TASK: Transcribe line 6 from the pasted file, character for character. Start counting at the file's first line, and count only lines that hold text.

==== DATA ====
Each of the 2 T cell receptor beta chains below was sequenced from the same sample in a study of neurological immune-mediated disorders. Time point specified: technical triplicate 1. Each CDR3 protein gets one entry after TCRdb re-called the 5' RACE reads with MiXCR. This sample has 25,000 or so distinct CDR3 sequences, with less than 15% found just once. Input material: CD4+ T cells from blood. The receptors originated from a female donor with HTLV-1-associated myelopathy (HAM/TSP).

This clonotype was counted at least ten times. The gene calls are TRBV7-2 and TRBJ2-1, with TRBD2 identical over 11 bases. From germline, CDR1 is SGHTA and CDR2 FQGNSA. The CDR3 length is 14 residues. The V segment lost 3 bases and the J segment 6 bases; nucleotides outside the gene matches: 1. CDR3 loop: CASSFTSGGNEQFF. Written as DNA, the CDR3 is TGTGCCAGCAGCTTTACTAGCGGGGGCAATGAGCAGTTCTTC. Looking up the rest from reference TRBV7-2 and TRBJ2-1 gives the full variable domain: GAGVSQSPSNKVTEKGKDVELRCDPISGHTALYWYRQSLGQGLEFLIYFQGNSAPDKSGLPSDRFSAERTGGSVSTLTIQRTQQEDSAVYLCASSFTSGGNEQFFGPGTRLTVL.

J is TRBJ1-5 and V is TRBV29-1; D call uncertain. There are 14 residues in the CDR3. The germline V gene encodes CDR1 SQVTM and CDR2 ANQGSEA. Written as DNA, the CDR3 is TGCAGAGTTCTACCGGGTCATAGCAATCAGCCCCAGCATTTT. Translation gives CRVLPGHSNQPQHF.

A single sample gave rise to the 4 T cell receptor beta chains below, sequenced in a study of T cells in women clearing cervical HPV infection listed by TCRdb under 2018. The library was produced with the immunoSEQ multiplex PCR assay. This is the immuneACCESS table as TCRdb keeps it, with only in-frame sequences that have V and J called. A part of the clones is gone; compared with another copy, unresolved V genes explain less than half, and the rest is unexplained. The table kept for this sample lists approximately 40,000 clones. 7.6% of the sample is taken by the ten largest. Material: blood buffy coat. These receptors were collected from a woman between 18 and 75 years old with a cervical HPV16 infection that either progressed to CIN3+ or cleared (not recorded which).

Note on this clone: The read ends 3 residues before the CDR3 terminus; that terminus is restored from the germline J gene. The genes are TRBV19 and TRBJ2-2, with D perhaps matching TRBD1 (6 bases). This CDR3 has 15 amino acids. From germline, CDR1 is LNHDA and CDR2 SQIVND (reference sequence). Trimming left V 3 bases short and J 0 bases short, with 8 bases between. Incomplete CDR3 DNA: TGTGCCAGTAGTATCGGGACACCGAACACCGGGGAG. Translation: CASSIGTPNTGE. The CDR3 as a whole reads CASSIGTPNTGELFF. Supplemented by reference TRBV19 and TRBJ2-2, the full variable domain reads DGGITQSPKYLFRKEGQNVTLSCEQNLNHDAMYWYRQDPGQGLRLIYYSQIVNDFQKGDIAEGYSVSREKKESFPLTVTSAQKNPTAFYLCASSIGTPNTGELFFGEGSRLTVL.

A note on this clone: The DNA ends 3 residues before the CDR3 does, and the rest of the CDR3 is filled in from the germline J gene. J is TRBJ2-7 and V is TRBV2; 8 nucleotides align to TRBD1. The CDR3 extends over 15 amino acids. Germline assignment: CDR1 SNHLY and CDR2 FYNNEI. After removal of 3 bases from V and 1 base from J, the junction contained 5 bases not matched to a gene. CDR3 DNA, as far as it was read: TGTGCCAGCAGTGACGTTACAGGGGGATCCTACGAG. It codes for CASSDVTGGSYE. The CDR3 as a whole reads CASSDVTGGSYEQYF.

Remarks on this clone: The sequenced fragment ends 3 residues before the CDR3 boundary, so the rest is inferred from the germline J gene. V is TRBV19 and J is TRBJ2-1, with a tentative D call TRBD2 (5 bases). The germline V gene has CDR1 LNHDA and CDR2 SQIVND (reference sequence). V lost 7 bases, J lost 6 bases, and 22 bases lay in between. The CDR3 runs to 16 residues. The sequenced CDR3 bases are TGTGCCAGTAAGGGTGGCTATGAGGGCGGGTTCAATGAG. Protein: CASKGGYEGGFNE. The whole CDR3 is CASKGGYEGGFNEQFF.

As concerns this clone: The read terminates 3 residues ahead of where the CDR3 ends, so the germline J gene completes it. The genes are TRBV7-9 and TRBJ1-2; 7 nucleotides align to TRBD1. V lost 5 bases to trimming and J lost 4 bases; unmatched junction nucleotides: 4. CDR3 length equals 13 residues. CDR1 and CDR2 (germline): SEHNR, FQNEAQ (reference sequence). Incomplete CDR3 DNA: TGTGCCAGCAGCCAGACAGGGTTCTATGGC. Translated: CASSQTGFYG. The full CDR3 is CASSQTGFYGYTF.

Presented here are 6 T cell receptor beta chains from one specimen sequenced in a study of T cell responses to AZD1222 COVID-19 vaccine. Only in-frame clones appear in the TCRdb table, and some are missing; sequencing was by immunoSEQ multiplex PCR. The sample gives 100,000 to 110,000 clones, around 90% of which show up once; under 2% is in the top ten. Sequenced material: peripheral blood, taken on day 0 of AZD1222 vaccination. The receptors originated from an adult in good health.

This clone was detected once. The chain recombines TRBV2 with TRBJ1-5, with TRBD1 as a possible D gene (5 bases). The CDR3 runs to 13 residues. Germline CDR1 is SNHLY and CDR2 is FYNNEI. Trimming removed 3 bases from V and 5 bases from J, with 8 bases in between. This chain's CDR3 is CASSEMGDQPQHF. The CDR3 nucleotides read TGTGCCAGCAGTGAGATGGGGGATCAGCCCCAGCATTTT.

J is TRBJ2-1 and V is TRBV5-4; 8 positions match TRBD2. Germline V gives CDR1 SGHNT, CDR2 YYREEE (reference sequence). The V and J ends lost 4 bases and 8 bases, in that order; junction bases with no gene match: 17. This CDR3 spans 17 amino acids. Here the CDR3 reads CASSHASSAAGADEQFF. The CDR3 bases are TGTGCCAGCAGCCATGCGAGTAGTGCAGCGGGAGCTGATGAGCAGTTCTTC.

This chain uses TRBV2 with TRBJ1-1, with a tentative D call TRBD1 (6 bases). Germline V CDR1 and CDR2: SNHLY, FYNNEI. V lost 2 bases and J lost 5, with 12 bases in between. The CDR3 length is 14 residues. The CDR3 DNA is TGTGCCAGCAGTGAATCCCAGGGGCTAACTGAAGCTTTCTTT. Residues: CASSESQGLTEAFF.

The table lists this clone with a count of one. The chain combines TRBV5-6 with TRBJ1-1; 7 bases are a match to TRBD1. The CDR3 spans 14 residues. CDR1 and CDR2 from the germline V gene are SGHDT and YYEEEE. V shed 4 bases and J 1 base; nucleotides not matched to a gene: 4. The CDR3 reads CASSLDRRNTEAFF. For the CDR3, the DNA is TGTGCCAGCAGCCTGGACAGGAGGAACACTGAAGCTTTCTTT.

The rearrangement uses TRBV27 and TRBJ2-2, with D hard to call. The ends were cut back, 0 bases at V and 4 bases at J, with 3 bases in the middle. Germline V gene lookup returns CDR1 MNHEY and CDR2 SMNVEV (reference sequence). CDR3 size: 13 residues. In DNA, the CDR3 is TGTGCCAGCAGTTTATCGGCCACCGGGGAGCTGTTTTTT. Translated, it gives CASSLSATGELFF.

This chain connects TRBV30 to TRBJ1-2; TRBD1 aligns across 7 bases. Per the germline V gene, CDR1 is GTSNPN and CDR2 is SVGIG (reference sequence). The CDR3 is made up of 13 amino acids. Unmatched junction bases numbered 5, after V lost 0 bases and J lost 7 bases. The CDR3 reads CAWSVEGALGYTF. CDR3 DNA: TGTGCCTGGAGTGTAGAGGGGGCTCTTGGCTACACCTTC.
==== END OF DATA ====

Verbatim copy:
A note on this clone: The DNA ends 3 residues before the CDR3 does, and the rest of the CDR3 is filled in from the germline J gene. J is TRBJ2-7 and V is TRBV2; 8 nucleotides align to TRBD1. The CDR3 extends over 15 amino acids. Germline assignment: CDR1 SNHLY and CDR2 FYNNEI. After removal of 3 bases from V and 1 base from J, the junction contained 5 bases not matched to a gene. CDR3 DNA, as far as it was read: TGTGCCAGCAGTGACGTTACAGGGGGATCCTACGAG. It codes for CASSDVTGGSYE. The CDR3 as a whole reads CASSDVTGGSYEQYF.